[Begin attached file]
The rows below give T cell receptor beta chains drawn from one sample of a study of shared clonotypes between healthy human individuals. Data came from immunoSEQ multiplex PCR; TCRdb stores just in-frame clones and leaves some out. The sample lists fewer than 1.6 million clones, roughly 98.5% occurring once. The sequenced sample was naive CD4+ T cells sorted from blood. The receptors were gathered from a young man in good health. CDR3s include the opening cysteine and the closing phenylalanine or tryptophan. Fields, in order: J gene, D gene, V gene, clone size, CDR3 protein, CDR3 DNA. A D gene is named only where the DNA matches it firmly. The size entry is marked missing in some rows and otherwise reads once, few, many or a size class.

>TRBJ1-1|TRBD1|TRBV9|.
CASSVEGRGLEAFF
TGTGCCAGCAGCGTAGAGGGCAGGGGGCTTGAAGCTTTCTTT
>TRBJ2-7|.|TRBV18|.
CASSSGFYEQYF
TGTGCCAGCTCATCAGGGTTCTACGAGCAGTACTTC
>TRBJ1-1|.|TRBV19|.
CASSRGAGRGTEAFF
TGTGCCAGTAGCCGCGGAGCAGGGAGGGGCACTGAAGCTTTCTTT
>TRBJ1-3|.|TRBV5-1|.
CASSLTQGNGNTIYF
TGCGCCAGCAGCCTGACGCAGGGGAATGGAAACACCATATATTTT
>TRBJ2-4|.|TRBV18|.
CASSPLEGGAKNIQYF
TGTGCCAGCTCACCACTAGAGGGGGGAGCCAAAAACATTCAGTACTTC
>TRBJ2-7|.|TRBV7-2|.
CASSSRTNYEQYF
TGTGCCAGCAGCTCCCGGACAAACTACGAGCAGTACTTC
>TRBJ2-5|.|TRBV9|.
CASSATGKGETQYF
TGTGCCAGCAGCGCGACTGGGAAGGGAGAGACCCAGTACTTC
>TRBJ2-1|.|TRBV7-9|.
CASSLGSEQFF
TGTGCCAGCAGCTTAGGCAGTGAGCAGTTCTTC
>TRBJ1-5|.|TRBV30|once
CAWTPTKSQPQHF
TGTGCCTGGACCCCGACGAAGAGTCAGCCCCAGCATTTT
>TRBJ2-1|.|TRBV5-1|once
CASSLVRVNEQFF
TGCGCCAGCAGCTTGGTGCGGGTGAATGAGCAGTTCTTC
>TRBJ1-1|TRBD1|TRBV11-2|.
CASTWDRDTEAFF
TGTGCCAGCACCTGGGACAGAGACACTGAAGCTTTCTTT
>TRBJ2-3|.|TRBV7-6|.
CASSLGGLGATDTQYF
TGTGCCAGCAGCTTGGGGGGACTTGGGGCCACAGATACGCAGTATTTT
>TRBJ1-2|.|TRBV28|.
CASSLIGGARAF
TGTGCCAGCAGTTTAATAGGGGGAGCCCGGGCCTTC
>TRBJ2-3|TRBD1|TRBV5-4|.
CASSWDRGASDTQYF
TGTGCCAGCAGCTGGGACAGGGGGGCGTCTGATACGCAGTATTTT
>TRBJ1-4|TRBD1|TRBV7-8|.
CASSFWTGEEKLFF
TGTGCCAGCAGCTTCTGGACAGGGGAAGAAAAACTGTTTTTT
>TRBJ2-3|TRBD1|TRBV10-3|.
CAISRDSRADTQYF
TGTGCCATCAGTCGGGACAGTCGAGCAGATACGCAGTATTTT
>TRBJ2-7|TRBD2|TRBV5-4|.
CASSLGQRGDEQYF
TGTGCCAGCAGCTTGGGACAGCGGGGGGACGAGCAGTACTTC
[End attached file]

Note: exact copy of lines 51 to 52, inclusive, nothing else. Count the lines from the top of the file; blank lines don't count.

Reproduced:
CASSLGQRGDEQYF
TGTGCCAGCAGCTTGGGACAGCGGGGGGACGAGCAGTACTTC